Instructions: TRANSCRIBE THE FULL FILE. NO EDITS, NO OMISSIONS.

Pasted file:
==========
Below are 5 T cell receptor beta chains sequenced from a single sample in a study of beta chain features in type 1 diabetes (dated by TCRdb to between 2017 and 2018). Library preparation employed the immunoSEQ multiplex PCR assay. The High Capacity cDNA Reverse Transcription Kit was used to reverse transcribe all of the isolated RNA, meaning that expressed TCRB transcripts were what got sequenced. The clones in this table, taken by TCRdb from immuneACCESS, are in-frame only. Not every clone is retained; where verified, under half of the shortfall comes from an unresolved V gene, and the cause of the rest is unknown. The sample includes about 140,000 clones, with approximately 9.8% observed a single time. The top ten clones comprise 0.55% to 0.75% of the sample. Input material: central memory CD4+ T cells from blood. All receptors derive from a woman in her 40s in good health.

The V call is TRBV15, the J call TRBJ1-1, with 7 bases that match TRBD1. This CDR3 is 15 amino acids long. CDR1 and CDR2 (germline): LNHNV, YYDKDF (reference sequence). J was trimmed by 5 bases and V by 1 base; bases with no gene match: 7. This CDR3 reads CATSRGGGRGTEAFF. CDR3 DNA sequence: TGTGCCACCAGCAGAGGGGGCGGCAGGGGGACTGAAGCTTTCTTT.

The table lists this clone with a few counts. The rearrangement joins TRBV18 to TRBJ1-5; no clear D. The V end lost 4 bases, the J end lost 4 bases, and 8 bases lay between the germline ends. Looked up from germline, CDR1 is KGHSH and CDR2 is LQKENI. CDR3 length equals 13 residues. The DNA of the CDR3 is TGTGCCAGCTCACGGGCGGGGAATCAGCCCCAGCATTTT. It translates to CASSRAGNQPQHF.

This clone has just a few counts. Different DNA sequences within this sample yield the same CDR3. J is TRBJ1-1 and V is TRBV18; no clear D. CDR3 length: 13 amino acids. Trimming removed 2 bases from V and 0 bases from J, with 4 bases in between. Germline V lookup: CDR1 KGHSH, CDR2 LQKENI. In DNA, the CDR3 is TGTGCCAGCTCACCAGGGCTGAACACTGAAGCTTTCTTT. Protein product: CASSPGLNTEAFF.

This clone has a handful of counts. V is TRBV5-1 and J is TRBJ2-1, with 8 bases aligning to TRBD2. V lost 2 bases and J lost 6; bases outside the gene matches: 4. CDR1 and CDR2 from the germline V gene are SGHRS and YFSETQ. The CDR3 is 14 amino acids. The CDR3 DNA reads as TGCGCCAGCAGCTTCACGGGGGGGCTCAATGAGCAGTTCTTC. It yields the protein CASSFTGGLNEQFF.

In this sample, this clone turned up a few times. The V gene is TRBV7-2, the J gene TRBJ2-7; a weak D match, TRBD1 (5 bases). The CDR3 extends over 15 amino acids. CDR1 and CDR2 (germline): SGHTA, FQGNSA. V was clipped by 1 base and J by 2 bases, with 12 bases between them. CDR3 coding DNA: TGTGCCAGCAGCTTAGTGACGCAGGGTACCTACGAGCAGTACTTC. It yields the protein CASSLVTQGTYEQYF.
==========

Below are 5 T cell receptor beta chains sequenced from a single sample in a study of beta chain features in type 1 diabetes (dated by TCRdb to between 2017 and 2018). Library preparation employed the immunoSEQ multiplex PCR assay. The High Capacity cDNA Reverse Transcription Kit was used to reverse transcribe all of the isolated RNA, meaning that expressed TCRB transcripts were what got sequenced. The clones in this table, taken by TCRdb from immuneACCESS, are in-frame only. Not every clone is retained; where verified, under half of the shortfall comes from an unresolved V gene, and the cause of the rest is unknown. The sample includes about 140,000 clones, with approximately 9.8% observed a single time. The top ten clones comprise 0.55% to 0.75% of the sample. Input material: central memory CD4+ T cells from blood. All receptors derive from a woman in her 40s in good health.

The V call is TRBV15, the J call TRBJ1-1, with 7 bases that match TRBD1. This CDR3 is 15 amino acids long. CDR1 and CDR2 (germline): LNHNV, YYDKDF (reference sequence). J was trimmed by 5 bases and V by 1 base; bases with no gene match: 7. This CDR3 reads CATSRGGGRGTEAFF. CDR3 DNA sequence: TGTGCCACCAGCAGAGGGGGCGGCAGGGGGACTGAAGCTTTCTTT.

The table lists this clone with a few counts. The rearrangement joins TRBV18 to TRBJ1-5; no clear D. The V end lost 4 bases, the J end lost 4 bases, and 8 bases lay between the germline ends. Looked up from germline, CDR1 is KGHSH and CDR2 is LQKENI. CDR3 length equals 13 residues. The DNA of the CDR3 is TGTGCCAGCTCACGGGCGGGGAATCAGCCCCAGCATTTT. It translates to CASSRAGNQPQHF.

This clone has just a few counts. Different DNA sequences within this sample yield the same CDR3. J is TRBJ1-1 and V is TRBV18; no clear D. CDR3 length: 13 amino acids. Trimming removed 2 bases from V and 0 bases from J, with 4 bases in between. Germline V lookup: CDR1 KGHSH, CDR2 LQKENI. In DNA, the CDR3 is TGTGCCAGCTCACCAGGGCTGAACACTGAAGCTTTCTTT. Protein product: CASSPGLNTEAFF.

This clone has a handful of counts. V is TRBV5-1 and J is TRBJ2-1, with 8 bases aligning to TRBD2. V lost 2 bases and J lost 6; bases outside the gene matches: 4. CDR1 and CDR2 from the germline V gene are SGHRS and YFSETQ. The CDR3 is 14 amino acids. The CDR3 DNA reads as TGCGCCAGCAGCTTCACGGGGGGGCTCAATGAGCAGTTCTTC. It yields the protein CASSFTGGLNEQFF.

In this sample, this clone turned up a few times. The V gene is TRBV7-2, the J gene TRBJ2-7; a weak D match, TRBD1 (5 bases). The CDR3 extends over 15 amino acids. CDR1 and CDR2 (germline): SGHTA, FQGNSA. V was clipped by 1 base and J by 2 bases, with 12 bases between them. CDR3 coding DNA: TGTGCCAGCAGCTTAGTGACGCAGGGTACCTACGAGCAGTACTTC. It yields the protein CASSLVTQGTYEQYF.